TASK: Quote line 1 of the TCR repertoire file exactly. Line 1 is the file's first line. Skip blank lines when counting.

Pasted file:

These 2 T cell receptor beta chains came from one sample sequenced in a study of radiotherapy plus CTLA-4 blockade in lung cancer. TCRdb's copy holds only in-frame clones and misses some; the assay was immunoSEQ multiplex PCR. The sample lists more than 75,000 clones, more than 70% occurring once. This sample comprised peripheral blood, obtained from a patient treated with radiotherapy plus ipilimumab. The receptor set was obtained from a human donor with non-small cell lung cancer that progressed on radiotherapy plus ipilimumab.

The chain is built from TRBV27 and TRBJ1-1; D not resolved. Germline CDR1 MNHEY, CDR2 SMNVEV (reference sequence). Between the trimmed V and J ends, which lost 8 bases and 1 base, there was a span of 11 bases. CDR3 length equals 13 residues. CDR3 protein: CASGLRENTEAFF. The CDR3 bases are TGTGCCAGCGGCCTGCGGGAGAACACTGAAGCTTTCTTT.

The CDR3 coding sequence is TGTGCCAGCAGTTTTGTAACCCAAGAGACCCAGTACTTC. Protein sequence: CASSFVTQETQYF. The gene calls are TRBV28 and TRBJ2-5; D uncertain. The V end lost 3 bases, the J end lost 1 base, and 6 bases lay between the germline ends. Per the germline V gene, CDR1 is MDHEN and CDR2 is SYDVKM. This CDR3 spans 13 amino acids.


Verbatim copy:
These 2 T cell receptor beta chains came from one sample sequenced in a study of radiotherapy plus CTLA-4 blockade in lung cancer. TCRdb's copy holds only in-frame clones and misses some; the assay was immunoSEQ multiplex PCR. The sample lists more than 75,000 clones, more than 70% occurring once. This sample comprised peripheral blood, obtained from a patient treated with radiotherapy plus ipilimumab. The receptor set was obtained from a human donor with non-small cell lung cancer that progressed on radiotherapy plus ipilimumab.